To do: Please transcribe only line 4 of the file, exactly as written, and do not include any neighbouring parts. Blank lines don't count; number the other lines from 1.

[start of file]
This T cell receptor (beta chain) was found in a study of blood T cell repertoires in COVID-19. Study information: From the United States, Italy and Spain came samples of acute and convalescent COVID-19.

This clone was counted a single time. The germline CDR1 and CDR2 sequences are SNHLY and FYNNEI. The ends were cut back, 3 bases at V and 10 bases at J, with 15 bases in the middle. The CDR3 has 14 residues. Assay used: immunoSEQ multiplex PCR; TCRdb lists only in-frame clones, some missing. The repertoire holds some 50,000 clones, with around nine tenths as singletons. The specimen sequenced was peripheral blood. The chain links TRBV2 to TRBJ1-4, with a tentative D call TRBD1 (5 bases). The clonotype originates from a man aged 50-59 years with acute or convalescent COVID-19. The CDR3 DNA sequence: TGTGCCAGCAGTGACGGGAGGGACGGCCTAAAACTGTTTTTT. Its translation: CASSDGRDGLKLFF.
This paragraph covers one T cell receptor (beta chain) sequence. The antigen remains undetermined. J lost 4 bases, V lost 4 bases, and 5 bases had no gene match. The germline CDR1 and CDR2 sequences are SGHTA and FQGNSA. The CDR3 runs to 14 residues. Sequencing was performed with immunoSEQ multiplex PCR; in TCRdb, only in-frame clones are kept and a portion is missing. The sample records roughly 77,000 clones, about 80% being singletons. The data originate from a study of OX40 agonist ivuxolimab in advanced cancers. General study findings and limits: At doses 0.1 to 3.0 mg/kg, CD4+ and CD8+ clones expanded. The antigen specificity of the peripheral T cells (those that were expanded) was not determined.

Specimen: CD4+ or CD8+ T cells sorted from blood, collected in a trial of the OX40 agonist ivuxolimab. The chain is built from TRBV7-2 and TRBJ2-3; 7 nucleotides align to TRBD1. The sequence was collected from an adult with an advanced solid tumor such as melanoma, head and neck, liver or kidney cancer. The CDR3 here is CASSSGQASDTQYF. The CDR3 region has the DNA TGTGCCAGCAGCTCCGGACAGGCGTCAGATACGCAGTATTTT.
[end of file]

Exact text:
Specimen: CD4+ or CD8+ T cells sorted from blood, collected in a trial of the OX40 agonist ivuxolimab. The chain is built from TRBV7-2 and TRBJ2-3; 7 nucleotides align to TRBD1. The sequence was collected from an adult with an advanced solid tumor such as melanoma, head and neck, liver or kidney cancer. The CDR3 here is CASSSGQASDTQYF. The CDR3 region has the DNA TGTGCCAGCAGCTCCGGACAGGCGTCAGATACGCAGTATTTT.